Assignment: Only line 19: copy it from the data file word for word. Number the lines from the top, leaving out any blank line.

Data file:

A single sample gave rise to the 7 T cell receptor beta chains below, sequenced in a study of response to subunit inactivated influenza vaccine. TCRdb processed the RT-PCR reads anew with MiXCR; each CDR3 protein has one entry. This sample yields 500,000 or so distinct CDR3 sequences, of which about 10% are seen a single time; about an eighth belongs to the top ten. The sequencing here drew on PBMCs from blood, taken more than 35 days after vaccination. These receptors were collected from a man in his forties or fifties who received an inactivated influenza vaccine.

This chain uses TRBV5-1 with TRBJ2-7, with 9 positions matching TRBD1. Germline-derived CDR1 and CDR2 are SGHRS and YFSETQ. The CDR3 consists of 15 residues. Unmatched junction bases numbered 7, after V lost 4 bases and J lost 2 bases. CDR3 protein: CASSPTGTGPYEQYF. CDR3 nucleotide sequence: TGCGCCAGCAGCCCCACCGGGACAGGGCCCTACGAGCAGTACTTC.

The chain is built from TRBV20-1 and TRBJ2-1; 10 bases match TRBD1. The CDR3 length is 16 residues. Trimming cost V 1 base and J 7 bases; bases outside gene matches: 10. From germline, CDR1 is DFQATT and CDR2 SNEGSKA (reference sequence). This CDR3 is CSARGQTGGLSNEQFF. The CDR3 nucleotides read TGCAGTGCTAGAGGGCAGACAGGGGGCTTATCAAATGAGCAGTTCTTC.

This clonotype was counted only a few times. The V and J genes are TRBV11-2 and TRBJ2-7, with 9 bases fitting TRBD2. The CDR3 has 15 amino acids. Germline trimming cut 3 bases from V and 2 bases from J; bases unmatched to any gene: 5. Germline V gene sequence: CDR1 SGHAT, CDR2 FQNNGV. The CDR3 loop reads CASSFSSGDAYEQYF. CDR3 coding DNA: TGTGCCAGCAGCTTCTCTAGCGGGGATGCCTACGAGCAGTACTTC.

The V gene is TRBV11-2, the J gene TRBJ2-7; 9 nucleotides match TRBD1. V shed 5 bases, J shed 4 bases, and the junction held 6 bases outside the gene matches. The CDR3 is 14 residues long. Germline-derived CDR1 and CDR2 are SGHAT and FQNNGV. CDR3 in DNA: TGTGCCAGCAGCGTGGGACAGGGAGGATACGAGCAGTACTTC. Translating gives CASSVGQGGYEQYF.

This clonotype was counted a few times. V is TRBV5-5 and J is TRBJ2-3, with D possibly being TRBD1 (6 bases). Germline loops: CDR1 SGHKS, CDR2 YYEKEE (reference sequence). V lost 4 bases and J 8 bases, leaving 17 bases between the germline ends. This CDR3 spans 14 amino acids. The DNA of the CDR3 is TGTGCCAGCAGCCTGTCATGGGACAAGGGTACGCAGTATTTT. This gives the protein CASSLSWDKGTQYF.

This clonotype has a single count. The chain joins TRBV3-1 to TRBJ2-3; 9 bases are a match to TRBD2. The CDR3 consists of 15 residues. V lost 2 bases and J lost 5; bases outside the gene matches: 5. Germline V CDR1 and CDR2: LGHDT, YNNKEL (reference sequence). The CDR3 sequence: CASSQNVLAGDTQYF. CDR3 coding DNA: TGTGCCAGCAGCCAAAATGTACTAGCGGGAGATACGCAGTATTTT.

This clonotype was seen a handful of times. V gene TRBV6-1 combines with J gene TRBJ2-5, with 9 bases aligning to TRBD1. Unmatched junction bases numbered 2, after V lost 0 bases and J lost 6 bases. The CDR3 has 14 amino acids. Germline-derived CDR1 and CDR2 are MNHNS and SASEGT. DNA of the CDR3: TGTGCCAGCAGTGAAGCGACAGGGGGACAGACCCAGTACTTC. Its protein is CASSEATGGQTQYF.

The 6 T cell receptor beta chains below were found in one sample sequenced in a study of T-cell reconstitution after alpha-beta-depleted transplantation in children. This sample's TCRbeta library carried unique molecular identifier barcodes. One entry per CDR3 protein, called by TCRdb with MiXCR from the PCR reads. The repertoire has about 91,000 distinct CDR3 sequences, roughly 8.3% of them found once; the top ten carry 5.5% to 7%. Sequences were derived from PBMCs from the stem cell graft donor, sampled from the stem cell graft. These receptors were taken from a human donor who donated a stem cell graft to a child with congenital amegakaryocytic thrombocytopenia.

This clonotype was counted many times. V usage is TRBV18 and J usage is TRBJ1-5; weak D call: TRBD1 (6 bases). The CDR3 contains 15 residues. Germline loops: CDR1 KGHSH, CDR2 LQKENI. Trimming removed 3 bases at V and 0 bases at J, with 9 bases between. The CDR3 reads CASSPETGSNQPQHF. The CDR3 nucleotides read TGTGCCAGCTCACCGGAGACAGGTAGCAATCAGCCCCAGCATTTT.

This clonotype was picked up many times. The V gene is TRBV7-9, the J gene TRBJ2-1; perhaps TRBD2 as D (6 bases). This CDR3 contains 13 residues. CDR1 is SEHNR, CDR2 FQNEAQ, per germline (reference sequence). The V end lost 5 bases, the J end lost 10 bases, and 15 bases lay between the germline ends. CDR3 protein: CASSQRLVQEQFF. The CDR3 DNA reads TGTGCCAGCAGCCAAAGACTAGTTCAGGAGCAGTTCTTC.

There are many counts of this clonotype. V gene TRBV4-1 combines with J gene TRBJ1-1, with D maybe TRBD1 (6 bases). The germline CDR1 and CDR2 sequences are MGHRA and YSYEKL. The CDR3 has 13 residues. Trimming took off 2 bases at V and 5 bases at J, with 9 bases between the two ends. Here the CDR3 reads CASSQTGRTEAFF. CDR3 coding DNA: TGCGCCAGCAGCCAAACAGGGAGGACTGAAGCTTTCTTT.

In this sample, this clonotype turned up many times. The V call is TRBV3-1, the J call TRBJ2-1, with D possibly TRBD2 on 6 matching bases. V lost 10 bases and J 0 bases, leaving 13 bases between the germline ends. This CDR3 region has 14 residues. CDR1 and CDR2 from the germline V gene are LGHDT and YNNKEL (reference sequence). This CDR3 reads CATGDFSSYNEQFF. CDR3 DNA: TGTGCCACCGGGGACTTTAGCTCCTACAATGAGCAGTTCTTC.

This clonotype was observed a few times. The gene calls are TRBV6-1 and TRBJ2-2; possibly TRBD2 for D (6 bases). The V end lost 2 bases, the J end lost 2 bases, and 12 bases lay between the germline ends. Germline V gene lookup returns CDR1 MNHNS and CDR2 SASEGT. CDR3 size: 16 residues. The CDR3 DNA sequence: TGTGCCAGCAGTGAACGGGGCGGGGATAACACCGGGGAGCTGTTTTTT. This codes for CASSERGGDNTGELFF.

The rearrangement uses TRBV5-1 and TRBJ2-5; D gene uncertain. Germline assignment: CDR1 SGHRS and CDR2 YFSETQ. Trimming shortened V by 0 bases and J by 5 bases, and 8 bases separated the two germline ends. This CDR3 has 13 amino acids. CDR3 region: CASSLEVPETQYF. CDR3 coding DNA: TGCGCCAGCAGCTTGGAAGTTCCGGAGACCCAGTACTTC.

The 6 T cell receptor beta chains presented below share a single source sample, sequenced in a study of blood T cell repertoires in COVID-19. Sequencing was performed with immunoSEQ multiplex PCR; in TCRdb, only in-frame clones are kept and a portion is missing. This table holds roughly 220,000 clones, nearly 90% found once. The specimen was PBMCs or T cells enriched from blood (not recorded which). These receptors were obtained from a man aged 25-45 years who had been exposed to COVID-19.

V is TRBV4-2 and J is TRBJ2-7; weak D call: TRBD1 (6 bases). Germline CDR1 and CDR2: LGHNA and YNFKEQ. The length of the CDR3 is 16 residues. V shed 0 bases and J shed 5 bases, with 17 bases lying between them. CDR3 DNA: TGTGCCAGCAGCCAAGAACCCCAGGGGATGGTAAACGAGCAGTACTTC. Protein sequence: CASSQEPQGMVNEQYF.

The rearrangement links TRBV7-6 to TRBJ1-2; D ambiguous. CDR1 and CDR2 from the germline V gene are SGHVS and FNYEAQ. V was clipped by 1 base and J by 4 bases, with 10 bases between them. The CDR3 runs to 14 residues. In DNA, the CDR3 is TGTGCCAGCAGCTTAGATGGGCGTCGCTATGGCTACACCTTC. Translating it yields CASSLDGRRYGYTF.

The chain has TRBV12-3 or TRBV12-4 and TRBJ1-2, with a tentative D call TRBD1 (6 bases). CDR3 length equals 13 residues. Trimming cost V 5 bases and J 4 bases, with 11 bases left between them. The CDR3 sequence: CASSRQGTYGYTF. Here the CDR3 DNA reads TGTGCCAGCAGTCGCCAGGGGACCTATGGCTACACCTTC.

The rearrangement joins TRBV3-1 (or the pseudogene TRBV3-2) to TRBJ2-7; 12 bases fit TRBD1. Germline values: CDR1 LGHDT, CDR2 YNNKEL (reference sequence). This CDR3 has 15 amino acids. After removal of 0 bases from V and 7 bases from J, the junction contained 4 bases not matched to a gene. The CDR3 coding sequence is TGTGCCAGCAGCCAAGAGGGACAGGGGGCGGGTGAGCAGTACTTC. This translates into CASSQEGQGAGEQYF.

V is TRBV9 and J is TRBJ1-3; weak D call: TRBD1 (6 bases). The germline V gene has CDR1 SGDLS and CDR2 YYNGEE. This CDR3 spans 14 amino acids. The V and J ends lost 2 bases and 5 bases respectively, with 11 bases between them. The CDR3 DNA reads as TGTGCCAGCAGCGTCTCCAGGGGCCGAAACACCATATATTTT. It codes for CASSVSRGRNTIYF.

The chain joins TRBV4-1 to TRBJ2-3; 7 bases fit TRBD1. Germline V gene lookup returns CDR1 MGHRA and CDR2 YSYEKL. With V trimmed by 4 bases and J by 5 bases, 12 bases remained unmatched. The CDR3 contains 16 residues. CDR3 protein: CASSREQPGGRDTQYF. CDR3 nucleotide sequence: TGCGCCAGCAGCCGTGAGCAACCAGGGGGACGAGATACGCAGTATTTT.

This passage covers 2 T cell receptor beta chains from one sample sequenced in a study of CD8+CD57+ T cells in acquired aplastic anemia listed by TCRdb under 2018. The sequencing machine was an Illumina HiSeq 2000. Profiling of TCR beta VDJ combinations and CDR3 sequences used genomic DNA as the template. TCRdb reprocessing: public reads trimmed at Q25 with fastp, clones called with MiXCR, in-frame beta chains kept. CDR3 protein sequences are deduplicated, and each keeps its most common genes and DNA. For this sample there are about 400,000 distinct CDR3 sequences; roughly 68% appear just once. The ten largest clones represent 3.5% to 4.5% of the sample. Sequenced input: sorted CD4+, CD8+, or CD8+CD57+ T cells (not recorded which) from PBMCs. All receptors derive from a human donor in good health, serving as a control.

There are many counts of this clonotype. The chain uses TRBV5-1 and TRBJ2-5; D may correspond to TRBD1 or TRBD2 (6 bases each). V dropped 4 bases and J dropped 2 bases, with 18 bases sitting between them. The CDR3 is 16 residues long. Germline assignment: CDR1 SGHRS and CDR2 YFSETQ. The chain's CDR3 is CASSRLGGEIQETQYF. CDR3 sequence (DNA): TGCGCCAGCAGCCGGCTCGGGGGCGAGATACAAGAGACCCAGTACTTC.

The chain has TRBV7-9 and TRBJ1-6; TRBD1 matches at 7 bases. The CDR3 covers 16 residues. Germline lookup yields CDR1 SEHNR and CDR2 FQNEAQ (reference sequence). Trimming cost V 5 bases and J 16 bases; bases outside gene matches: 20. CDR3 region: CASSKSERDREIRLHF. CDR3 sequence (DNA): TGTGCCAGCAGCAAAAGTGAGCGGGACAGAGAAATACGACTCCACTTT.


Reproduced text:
The chain has TRBV12-3 or TRBV12-4 and TRBJ1-2, with a tentative D call TRBD1 (6 bases). CDR3 length equals 13 residues. Trimming cost V 5 bases and J 4 bases, with 11 bases left between them. The CDR3 sequence: CASSRQGTYGYTF. Here the CDR3 DNA reads TGTGCCAGCAGTCGCCAGGGGACCTATGGCTACACCTTC.